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Activists hope other countries will follow Colombia's lead and ban bullfighting

A MARTÍNEZ, HOST:

The South American nation of Colombia is banning bullfighting. Animal welfare groups say lawmakers' approval this week, which was decades in the making, ends what they describe as glamorized animal torture. They hope this ban will inspire activists to end bullfighting in other countries. But bullfighting fans in Colombia say they won't give up the fight to preserve the centuries-old tradition. Here's NPR's Carrie Kahn.

(SOUNDBITE OF ARCHIVED RECORDING)

UNIDENTIFIED GROUP: (Chanting in Non-English language spoken).

CARRIE KAHN, BYLINE: The screams this week in the chambers of Colombia's Congress were cathartic as lawmakers overwhelmingly voted to ban bullfighting. Terry Hurtado has been leading the charge on behalf of Colombia's animal rights group since the 1990s. He sees this as the start of a movement throughout South America and beyond. Ecuador, Venezuela, Peru and Mexico still allow bullfights.

TERRY HURTADO: It's very likely that the other countries where bullfights happen will also fall, or at least people will feel that it's very much possible to win the fight.

KAHN: Activists say bulls are bred to be aggressive and die a slow and painful death as crowds enjoy what they say is public torture. But Gonzalo Santamaria, whose family has been breeding bulls for generations, says lawmakers are not only wiping out Colombia's cultural heritage but also thousands of jobs.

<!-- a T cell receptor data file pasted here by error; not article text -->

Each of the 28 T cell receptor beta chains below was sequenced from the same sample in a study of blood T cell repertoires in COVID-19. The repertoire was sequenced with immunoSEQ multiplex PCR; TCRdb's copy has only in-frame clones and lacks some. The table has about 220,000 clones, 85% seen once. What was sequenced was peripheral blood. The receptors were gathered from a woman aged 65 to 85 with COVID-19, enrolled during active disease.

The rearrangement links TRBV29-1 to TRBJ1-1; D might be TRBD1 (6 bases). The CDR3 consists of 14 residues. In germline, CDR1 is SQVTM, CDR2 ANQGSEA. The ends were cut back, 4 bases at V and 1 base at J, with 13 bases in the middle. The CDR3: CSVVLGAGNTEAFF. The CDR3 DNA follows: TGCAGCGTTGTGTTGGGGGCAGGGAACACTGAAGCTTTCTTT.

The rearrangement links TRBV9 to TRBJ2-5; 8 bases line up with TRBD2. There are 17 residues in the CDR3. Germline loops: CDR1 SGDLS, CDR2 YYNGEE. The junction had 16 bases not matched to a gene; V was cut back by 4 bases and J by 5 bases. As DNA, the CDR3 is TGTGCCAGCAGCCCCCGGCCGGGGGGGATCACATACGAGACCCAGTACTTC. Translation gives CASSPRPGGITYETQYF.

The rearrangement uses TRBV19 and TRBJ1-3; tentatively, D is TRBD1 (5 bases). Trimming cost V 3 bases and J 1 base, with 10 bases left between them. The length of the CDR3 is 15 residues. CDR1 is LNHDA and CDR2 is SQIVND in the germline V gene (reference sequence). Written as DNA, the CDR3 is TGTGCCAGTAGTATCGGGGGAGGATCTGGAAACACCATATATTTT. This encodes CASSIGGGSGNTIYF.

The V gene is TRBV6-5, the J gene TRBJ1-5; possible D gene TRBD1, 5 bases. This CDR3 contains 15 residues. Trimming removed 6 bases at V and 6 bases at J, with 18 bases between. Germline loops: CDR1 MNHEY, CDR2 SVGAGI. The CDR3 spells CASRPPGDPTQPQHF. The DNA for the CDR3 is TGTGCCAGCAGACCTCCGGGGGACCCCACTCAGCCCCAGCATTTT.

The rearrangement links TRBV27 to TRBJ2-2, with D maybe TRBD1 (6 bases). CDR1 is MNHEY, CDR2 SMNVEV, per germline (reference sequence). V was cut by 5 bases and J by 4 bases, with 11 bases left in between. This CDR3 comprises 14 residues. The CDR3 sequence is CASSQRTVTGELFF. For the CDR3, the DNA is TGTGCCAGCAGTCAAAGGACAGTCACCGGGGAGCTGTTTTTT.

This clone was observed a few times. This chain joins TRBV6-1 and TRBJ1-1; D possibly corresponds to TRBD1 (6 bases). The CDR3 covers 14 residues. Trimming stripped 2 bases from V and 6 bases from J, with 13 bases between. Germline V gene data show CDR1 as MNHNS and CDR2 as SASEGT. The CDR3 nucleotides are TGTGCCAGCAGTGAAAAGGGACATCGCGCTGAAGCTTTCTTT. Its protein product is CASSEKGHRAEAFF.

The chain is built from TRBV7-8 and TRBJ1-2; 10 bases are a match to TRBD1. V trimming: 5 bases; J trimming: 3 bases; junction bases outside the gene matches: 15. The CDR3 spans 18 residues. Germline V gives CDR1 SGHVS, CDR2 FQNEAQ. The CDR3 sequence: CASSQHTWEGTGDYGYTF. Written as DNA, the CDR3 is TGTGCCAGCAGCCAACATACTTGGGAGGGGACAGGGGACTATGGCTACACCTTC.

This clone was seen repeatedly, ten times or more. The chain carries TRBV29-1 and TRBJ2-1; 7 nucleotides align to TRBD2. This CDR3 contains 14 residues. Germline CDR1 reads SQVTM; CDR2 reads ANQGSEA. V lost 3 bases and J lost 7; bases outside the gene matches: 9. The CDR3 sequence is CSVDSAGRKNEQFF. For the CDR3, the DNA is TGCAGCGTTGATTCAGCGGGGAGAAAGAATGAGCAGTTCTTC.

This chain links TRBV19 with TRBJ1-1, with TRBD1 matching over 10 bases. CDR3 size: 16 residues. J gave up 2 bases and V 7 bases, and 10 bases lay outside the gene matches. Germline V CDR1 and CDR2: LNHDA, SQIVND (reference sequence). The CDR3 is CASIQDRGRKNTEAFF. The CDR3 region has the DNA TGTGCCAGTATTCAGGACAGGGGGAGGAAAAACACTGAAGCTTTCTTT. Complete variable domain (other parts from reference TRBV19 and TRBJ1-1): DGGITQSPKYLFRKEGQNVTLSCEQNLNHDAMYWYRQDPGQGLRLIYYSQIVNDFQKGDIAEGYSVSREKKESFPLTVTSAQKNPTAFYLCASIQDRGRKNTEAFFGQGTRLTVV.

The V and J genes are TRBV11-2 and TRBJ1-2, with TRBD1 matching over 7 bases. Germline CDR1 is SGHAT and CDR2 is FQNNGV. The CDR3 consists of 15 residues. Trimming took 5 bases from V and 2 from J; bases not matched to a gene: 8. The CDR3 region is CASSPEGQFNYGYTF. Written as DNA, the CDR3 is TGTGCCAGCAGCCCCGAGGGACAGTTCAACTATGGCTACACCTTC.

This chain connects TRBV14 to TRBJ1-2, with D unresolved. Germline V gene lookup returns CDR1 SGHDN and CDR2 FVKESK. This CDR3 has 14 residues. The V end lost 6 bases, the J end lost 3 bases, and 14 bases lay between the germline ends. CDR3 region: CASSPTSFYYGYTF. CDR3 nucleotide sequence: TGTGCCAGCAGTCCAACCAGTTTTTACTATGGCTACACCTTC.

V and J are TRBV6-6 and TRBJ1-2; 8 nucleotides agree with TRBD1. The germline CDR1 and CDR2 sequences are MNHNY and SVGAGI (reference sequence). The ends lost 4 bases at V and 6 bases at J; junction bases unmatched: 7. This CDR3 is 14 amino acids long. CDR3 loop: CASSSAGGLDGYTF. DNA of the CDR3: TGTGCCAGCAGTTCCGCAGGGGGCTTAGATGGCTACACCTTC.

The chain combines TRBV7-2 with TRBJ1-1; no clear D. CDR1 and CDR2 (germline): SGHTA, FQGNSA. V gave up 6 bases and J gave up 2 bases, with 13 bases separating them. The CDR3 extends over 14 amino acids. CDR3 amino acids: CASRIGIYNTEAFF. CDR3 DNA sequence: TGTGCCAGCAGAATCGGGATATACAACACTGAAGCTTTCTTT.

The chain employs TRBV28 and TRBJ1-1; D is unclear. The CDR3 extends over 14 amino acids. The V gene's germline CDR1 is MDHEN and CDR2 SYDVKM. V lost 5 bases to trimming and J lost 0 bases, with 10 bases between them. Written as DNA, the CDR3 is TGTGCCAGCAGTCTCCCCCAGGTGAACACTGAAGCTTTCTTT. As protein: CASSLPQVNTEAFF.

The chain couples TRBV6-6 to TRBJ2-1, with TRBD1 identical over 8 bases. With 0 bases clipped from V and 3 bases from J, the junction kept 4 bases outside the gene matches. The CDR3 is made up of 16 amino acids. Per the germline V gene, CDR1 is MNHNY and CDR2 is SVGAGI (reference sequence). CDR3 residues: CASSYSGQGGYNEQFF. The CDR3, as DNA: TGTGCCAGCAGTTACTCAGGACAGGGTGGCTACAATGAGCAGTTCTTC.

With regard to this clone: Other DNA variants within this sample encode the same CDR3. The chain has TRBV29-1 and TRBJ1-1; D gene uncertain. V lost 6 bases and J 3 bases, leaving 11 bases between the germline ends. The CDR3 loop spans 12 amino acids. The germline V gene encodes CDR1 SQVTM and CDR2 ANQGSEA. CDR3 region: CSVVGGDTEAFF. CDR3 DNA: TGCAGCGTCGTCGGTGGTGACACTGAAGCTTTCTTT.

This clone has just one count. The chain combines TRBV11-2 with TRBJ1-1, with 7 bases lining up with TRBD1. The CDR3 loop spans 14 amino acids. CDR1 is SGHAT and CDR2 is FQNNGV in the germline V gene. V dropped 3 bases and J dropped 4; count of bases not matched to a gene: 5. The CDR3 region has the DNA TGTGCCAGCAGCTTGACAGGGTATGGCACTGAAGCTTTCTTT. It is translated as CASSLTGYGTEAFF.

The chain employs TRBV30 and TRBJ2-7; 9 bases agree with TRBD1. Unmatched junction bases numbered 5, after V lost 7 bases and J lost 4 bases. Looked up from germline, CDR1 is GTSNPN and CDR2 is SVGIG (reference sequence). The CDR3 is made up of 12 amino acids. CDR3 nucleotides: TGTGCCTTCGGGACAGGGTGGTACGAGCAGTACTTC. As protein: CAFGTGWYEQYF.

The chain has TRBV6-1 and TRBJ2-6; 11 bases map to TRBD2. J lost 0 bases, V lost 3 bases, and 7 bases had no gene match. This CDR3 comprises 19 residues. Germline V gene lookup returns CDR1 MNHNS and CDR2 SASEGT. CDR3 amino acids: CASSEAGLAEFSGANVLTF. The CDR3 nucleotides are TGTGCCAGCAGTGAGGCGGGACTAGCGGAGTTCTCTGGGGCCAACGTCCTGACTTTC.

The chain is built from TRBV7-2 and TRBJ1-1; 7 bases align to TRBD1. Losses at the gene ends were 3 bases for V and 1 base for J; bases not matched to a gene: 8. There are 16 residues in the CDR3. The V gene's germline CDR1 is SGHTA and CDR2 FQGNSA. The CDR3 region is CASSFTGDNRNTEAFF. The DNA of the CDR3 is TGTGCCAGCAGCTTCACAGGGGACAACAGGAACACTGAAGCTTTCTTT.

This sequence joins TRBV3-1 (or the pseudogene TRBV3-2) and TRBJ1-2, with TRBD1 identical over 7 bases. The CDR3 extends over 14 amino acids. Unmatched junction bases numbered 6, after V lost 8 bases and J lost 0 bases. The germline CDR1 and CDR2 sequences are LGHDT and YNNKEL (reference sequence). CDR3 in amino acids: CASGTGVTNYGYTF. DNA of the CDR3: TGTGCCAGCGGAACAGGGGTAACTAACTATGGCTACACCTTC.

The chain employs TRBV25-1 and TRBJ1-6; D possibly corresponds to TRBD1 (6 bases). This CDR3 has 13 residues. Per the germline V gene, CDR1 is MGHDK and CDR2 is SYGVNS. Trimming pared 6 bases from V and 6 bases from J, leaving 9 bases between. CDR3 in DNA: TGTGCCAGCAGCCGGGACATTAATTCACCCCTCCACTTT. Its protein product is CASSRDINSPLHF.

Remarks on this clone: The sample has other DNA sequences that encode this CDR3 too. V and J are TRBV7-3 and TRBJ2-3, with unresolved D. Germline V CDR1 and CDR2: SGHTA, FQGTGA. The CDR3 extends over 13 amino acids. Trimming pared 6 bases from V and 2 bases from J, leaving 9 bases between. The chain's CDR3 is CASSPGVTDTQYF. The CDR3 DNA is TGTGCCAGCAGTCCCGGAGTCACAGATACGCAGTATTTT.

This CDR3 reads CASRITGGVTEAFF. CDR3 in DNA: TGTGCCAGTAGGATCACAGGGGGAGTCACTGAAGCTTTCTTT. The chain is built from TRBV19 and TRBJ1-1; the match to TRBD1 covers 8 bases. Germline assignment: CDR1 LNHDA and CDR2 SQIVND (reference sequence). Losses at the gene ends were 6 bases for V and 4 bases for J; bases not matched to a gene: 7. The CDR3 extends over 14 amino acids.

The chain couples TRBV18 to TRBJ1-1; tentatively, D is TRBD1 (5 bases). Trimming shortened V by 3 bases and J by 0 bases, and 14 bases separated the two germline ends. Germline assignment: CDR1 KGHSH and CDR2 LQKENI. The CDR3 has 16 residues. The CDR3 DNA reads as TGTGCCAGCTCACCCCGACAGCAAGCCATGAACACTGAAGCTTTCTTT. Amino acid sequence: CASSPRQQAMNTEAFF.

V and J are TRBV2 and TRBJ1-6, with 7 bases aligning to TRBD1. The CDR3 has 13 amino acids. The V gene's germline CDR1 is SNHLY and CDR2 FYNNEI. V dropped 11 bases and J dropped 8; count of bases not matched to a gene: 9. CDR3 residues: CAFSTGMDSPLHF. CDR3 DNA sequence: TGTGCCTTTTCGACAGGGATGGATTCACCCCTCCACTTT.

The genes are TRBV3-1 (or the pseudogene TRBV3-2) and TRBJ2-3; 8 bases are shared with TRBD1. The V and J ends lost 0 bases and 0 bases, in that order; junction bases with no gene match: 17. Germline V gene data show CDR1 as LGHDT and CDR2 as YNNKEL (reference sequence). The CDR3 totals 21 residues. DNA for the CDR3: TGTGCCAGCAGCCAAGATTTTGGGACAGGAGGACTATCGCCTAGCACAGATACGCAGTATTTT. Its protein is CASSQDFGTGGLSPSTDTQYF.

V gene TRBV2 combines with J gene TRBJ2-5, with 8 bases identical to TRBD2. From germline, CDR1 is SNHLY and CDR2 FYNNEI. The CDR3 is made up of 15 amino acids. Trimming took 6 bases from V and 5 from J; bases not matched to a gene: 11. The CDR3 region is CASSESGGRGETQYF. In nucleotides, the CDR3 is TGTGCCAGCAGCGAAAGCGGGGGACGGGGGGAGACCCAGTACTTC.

GONZALO SANTAMARIA: (Non-English language spoken).

KAHN: "It's worrisome that our country is run by lawmakers willing to do away with these animals, to do away with all the associated jobs and, above all, to take away our freedoms," he says. Pro-bullfighting fans have vowed to appeal the decision to Colombia's highest court. The president, a longtime foe of bullfighting, is expected to sign the ban, which will go into full effect in 2028.

Carrie Kahn, NPR News.

(SOUNDBITE OF MUSIC) Transcript provided by NPR, Copyright NPR.

NPR transcripts are created on a rush deadline by an NPR contractor. This text may not be in its final form and may be updated or revised in the future. Accuracy and availability may vary. The authoritative record of NPR’s programming is the audio record.

Carrie Kahn is NPR's International Correspondent based in Mexico City, Mexico. She covers Mexico, the Caribbean, and Central America. Kahn's reports can be heard on NPR's award-winning news programs including All Things Considered, Morning Edition and Weekend Edition, and on NPR.org.